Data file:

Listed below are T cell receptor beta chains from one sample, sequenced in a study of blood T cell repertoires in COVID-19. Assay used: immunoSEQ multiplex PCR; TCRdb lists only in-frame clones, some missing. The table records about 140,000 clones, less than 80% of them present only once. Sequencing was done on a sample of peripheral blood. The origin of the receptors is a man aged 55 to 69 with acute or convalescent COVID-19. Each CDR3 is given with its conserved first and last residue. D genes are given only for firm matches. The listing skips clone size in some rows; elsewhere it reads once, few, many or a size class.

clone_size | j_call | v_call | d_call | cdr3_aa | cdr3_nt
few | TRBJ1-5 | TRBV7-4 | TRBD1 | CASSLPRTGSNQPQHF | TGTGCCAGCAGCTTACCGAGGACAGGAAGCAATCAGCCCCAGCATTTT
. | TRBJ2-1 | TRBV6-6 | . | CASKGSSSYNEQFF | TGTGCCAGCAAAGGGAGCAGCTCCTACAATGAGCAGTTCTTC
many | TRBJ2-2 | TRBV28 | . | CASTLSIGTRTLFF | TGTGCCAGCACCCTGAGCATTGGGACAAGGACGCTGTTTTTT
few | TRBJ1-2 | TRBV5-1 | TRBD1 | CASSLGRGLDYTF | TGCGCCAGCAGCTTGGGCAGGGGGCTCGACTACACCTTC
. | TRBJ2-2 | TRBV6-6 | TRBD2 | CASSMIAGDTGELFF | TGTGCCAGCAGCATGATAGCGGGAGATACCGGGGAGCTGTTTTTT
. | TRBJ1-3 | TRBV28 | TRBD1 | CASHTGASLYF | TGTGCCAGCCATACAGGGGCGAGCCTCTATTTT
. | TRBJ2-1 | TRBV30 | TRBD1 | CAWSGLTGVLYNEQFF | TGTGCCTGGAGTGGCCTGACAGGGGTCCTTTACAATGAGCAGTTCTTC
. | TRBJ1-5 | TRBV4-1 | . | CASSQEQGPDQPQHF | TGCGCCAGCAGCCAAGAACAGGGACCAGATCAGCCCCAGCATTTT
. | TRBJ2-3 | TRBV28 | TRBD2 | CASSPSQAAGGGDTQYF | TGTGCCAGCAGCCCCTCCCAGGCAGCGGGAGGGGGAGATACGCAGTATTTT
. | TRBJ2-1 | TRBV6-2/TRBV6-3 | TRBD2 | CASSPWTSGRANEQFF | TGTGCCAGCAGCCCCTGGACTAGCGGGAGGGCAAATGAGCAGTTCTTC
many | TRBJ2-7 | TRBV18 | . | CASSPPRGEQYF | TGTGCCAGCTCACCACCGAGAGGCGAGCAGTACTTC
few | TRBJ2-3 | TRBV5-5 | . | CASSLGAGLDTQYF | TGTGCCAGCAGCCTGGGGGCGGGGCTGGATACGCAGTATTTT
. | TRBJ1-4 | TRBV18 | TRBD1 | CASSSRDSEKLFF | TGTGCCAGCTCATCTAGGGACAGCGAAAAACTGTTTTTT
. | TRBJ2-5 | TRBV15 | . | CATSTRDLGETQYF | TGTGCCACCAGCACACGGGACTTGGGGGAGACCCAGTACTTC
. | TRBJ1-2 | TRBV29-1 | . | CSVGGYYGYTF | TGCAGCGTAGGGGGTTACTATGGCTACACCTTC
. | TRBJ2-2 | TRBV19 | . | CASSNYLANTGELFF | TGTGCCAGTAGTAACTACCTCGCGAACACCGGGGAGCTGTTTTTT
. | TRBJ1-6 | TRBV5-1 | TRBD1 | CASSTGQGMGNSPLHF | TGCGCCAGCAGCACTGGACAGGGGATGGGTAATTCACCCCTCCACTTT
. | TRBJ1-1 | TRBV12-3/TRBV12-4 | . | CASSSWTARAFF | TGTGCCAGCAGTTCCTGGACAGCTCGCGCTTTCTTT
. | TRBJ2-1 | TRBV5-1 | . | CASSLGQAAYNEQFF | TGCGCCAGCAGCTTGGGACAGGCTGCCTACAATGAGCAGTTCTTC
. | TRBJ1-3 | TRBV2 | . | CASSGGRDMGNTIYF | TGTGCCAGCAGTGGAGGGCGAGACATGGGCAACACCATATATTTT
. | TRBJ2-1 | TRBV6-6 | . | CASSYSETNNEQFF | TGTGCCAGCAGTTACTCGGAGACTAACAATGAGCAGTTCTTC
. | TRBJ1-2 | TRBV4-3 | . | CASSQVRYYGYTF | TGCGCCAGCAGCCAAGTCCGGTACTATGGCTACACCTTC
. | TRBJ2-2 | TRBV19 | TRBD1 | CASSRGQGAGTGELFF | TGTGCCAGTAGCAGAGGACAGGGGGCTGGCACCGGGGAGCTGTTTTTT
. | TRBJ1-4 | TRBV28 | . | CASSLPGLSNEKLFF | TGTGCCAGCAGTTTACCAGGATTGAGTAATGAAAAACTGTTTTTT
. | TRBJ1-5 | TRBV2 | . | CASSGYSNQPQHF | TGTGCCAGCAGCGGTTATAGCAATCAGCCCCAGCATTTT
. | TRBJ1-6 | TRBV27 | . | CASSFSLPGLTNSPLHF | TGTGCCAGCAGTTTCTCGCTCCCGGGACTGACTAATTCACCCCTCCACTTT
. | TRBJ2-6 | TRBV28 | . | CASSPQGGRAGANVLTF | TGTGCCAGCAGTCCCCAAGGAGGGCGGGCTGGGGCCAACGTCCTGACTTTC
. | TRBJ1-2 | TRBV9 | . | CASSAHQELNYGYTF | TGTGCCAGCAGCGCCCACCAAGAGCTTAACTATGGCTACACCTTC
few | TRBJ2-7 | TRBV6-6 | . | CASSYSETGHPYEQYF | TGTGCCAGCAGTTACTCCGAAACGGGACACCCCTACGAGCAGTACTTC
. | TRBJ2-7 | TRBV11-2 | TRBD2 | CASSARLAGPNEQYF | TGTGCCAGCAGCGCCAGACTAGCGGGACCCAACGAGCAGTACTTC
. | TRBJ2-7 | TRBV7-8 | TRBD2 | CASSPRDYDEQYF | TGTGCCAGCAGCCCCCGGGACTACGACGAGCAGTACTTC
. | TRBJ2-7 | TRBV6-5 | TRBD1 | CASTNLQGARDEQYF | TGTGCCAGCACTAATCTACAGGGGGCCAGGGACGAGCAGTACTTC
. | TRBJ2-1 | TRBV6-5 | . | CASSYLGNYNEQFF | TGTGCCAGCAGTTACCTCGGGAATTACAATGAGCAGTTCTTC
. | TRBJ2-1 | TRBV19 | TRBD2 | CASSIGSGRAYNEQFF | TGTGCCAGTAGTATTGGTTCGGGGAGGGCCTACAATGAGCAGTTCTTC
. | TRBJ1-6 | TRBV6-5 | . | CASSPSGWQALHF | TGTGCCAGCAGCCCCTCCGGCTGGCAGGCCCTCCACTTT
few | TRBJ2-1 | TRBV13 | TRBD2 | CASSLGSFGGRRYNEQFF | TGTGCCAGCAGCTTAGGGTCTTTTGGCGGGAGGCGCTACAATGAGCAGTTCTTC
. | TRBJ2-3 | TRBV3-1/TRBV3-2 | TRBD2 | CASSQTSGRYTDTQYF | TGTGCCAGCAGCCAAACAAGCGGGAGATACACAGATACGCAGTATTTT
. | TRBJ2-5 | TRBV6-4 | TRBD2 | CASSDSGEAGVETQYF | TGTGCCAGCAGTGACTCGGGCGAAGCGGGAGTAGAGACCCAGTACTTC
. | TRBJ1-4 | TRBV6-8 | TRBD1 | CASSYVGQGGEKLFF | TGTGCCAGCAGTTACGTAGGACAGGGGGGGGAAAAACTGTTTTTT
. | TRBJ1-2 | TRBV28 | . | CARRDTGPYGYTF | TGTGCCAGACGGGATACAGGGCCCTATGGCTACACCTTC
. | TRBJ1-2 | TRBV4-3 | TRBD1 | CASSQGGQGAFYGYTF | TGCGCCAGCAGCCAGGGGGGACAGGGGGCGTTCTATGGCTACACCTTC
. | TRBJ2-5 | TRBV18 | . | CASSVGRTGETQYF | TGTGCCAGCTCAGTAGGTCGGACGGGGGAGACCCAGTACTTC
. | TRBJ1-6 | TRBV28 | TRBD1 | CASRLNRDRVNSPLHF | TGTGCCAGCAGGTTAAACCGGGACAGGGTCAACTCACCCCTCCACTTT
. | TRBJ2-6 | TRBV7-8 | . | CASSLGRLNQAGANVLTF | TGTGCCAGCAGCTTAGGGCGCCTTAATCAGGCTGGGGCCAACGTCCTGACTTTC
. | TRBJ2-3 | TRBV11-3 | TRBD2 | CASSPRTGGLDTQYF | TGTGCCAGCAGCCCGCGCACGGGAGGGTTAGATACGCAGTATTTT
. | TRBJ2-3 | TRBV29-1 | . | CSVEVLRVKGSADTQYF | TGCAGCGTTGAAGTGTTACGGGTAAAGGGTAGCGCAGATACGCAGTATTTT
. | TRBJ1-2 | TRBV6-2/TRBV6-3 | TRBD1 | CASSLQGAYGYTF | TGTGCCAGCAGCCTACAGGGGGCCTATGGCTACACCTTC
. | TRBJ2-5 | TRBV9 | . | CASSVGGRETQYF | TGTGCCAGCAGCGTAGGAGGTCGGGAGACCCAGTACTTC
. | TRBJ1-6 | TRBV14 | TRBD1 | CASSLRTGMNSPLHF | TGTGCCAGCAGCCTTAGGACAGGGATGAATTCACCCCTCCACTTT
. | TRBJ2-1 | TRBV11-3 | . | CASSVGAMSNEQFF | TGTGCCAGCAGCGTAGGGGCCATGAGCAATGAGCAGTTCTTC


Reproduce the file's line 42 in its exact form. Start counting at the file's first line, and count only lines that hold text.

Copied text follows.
. | TRBJ1-2 | TRBV28 | . | CARRDTGPYGYTF | TGTGCCAGACGGGATACAGGGCCCTATGGCTACACCTTC